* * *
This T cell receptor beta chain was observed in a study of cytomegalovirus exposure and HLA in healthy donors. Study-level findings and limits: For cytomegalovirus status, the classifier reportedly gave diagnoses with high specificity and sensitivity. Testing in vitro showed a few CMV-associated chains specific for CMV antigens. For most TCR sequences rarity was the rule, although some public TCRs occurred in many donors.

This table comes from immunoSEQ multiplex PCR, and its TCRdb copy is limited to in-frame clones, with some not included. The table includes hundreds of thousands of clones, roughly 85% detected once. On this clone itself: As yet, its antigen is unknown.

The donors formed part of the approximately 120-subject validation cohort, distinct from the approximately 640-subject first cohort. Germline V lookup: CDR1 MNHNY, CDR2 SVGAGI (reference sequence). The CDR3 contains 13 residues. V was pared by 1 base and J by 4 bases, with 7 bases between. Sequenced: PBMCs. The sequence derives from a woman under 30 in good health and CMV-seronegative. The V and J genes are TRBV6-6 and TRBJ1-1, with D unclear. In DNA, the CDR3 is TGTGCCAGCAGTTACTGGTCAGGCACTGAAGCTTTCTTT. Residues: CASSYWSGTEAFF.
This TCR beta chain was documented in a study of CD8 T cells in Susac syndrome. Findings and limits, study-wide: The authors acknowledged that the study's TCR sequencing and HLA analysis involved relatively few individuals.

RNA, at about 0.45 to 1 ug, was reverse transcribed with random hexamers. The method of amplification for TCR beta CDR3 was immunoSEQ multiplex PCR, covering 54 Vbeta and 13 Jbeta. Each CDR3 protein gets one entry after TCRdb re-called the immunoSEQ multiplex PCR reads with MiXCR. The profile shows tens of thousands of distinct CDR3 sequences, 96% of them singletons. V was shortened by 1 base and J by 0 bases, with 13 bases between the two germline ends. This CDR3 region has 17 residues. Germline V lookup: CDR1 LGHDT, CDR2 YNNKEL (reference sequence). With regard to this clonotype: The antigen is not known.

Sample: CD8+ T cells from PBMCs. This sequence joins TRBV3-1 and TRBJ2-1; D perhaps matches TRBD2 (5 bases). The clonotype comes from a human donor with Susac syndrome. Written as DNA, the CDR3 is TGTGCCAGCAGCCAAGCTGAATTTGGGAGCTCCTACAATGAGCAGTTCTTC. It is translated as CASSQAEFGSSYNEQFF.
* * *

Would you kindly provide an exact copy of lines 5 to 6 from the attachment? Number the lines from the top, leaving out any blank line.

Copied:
RNA, at about 0.45 to 1 ug, was reverse transcribed with random hexamers. The method of amplification for TCR beta CDR3 was immunoSEQ multiplex PCR, covering 54 Vbeta and 13 Jbeta. Each CDR3 protein gets one entry after TCRdb re-called the immunoSEQ multiplex PCR reads with MiXCR. The profile shows tens of thousands of distinct CDR3 sequences, 96% of them singletons. V was shortened by 1 base and J by 0 bases, with 13 bases between the two germline ends. This CDR3 region has 17 residues. Germline V lookup: CDR1 LGHDT, CDR2 YNNKEL (reference sequence). With regard to this clonotype: The antigen is not known.

Sample: CD8+ T cells from PBMCs. This sequence joins TRBV3-1 and TRBJ2-1; D perhaps matches TRBD2 (5 bases). The clonotype comes from a human donor with Susac syndrome. Written as DNA, the CDR3 is TGTGCCAGCAGCCAAGCTGAATTTGGGAGCTCCTACAATGAGCAGTTCTTC. It is translated as CASSQAEFGSSYNEQFF.